Amyloid-related imaging abnormalities-haemosiderin (ARIA-H) in patients with Alzheimer's disease treated with bapineuzumab: A historical, prospective secondary analysis

H. Michael Arrighi, Jerome Barakos, Frederik Barkhof, Donatella Tampieri, Clifford Jack, Denis Melançon, Kristen Morris, Nzeera Ketter, Enchi Liu, H. Robert Brashear

Research output: Contribution to journalArticle

15 Scopus citations

Abstract

Background Amyloid-related imaging abnormalities due to haemosiderin deposition (ARIA-H) occur in patients with mild to moderate dementia due to Alzheimer's disease (AD) and have been reported with increased incidence in clinical trials of amyloid-lowering therapies under development for AD. Objective Our objective was to explore the relationship between the incidences of ARIA-H during treatment with placebo and different doses of bapineuzumab, a humanised monoclonal antibody directed against amyloid β. Methods Two neuroradiologists independently reviewed 2572 GRE/T2∗ MRI sequences from 262 participants in two phase two clinical trials of bapineuzumab and an open-label extension study. Readers were blinded to the participant's therapy, APOE ε4 genotype and medical history. Results Several risk factors for small ARIA-H <10 mm (microhaemorrhages) were identified: APOE ε4, bapineuzumab treatment, pre-existing small ARIA-H and use of antithrombotics. The HR (95%CI) for incident ARIA-H <10 mm associated with the number of APOE ε4 alleles was 11.9 (3.3 to 42.5) for 2 versus no alleles and 3.5 (1.0 to 12.0) for 1 versus no allele. The HR for bapineuzumab therapy was 3.5 (1.0 to 12.0); for the presence of baseline ARIA-H <10 mm, it was 3.5 (1.6 to 7.8), and for the use of antithrombotic agents it was 2.2 (1.0 to 4.8). The incidence rate for ARIA-H <10 mm was elevated only in the initial 6 months of active treatment and declined after this interval to a rate similar to that observed in the group treated with placebo. Conclusions ARIA-H represents a spectrum of MRI findings due to haemosiderin deposition that appears to be related to impaired vascular integrity. The increased risk for ARIA-H associated with APOE ε4 allele frequency, pre-existing ARIA-H, treatment with bapineuzumab and use of antithrombotic agents provides additional support for this hypothesis of loss of integrity of cerebral vessels due to amyloid burden.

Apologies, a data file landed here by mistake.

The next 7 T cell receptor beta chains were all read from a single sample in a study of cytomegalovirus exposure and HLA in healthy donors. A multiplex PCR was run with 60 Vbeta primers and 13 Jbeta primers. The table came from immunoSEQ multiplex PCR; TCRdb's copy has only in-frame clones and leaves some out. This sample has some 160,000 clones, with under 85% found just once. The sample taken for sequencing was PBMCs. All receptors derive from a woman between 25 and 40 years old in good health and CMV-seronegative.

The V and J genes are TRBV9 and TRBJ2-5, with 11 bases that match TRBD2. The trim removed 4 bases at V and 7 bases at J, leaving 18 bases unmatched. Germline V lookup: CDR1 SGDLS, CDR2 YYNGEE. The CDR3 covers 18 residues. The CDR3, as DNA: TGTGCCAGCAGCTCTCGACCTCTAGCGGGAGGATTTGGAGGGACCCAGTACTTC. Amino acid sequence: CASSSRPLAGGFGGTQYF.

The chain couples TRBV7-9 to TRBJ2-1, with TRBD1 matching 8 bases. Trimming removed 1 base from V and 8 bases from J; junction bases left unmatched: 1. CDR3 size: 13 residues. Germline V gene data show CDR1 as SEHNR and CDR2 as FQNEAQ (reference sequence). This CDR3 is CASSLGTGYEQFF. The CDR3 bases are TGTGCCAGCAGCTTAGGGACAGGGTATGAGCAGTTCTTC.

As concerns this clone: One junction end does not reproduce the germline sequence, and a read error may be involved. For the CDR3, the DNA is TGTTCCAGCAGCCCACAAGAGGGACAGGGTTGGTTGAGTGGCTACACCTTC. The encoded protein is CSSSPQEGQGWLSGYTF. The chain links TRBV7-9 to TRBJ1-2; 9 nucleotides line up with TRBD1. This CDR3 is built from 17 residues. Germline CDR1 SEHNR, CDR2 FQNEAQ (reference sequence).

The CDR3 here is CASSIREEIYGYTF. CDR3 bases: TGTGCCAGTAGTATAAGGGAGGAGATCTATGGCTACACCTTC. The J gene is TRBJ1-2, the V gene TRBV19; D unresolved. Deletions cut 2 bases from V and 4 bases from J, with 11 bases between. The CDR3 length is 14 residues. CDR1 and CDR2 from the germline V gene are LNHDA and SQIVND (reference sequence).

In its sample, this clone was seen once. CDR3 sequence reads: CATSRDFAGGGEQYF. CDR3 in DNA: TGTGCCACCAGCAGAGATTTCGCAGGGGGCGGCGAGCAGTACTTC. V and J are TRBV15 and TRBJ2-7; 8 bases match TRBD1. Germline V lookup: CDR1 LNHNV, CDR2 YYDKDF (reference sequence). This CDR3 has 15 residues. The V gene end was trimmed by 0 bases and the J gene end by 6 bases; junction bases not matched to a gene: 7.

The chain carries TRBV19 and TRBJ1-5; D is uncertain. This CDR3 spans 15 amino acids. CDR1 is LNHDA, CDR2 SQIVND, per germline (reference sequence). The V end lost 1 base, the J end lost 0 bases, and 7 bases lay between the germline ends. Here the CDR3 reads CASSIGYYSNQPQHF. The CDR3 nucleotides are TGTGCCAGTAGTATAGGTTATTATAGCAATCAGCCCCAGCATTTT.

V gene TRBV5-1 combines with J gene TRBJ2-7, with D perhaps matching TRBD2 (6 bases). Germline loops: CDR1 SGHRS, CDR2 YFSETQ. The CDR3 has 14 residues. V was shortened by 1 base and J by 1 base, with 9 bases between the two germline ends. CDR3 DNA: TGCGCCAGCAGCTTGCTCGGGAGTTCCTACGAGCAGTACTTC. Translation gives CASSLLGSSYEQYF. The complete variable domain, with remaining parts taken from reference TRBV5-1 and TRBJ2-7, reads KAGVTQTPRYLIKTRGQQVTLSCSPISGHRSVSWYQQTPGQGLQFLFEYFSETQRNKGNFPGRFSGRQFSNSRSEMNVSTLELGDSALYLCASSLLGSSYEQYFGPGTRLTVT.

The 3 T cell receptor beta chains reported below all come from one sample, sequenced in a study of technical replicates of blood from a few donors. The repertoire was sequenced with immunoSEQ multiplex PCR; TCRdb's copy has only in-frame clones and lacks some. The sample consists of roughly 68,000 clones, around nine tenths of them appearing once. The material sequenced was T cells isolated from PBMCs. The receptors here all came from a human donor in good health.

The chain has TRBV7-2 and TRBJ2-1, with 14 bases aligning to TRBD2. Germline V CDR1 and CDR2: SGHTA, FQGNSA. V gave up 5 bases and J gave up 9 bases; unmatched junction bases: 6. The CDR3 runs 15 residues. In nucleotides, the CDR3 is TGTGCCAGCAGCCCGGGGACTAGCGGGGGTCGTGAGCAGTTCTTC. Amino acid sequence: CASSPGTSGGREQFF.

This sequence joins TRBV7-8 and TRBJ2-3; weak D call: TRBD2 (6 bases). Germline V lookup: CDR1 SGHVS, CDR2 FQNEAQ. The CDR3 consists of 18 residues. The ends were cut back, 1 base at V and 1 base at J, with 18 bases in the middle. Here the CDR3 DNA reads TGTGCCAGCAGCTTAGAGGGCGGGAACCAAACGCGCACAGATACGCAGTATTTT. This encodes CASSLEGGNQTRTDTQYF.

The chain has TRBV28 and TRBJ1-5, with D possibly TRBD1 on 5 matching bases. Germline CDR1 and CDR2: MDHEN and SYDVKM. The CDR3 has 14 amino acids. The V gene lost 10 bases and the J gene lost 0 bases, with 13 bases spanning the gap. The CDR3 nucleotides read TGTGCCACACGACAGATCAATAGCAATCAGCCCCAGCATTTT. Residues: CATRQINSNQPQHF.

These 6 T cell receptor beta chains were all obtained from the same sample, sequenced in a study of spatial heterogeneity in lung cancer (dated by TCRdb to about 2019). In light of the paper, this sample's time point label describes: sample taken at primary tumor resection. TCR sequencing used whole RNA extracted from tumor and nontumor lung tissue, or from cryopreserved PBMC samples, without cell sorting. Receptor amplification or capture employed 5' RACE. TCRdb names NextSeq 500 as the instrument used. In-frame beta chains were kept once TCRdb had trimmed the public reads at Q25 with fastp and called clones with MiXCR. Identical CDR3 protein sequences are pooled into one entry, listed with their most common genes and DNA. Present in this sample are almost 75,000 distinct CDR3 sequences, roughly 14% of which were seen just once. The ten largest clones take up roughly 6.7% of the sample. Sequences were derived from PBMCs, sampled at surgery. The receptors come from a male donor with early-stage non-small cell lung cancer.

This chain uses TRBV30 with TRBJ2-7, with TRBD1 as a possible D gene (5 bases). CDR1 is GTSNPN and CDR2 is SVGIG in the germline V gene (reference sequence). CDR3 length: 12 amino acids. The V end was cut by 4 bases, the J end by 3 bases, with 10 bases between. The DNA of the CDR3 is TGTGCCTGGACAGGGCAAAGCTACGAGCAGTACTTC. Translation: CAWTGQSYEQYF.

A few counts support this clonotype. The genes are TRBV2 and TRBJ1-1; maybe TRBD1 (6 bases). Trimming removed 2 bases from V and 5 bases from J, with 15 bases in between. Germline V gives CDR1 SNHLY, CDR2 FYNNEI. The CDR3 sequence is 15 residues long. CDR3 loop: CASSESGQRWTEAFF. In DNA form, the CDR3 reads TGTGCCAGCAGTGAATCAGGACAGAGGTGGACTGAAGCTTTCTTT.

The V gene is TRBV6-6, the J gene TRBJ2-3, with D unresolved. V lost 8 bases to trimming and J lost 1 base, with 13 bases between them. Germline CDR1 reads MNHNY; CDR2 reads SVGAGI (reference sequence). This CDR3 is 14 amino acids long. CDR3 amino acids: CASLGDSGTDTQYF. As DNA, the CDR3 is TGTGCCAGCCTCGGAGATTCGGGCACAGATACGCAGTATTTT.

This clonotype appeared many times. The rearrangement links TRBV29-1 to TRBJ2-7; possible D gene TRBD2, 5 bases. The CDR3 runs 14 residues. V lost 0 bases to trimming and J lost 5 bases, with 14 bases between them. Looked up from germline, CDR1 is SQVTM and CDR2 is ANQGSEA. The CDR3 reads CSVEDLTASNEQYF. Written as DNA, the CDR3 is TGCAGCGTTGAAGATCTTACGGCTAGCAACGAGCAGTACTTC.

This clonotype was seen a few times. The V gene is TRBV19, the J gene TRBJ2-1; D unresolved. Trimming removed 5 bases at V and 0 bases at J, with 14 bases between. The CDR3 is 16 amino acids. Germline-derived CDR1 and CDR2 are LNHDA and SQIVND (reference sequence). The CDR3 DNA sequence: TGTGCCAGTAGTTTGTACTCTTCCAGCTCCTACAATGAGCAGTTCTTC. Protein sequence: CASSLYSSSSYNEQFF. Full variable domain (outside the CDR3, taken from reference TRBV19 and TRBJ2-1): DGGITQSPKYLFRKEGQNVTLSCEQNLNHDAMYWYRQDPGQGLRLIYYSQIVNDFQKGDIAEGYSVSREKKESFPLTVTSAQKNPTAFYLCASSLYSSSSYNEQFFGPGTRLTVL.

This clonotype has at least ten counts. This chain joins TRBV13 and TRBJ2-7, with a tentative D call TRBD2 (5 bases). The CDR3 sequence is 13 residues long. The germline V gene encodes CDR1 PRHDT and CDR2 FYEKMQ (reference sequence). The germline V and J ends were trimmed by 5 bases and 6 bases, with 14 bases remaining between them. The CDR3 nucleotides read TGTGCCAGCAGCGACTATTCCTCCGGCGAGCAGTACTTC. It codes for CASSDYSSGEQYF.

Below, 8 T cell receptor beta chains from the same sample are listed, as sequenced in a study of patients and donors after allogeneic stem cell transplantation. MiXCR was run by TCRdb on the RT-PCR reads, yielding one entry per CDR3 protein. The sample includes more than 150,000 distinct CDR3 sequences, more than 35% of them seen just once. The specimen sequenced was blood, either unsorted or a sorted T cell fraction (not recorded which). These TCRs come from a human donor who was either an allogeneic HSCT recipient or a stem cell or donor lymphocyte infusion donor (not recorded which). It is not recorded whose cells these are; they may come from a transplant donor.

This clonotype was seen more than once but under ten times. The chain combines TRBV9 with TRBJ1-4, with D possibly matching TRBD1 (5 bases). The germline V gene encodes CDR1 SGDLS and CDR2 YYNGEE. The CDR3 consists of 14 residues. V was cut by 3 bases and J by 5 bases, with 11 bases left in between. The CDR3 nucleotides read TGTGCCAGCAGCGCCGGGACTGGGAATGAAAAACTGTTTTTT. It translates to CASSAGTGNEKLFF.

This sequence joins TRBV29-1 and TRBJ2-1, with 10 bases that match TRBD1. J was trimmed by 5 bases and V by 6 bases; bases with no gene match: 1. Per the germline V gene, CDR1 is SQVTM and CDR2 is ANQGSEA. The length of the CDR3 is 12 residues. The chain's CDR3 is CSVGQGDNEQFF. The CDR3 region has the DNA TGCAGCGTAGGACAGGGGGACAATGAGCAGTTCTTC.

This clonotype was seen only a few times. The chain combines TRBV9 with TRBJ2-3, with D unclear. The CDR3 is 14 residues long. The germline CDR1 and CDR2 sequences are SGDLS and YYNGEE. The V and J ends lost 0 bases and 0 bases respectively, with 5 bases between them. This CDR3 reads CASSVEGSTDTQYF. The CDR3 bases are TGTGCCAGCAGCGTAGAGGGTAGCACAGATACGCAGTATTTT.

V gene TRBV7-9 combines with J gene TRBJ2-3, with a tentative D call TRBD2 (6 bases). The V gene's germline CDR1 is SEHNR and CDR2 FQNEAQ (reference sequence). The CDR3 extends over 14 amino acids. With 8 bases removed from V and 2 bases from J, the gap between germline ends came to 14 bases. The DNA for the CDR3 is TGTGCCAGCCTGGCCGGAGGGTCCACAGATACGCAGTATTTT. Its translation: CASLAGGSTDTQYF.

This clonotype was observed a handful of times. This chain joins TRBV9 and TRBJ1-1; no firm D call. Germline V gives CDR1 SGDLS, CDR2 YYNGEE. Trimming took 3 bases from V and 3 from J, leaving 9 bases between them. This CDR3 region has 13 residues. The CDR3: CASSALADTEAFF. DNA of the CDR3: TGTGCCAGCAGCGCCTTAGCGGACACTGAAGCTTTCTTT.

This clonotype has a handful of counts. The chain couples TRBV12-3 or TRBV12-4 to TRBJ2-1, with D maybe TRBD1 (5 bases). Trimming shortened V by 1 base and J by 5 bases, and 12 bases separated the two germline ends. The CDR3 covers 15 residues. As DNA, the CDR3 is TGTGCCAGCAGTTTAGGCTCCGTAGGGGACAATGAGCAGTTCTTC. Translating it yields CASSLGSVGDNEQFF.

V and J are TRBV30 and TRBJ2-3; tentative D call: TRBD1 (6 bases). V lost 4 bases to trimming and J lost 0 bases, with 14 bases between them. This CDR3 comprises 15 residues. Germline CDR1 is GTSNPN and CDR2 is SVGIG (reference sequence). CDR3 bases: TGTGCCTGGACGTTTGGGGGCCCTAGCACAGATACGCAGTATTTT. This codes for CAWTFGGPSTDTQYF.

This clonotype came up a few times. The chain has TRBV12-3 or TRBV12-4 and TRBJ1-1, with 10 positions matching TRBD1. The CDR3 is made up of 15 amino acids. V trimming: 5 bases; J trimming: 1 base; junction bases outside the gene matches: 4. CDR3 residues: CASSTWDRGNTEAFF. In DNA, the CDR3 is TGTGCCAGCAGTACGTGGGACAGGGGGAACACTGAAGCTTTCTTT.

Original languageEnglish (US)
Pages (from-to)106-112
Number of pages7
JournalJournal of Neurology, Neurosurgery and Psychiatry
Volume87
Issue number1
DOIs
StatePublished - Jan 1 2016

ASJC Scopus subject areas

  • Surgery
  • Clinical Neurology
  • Psychiatry and Mental health

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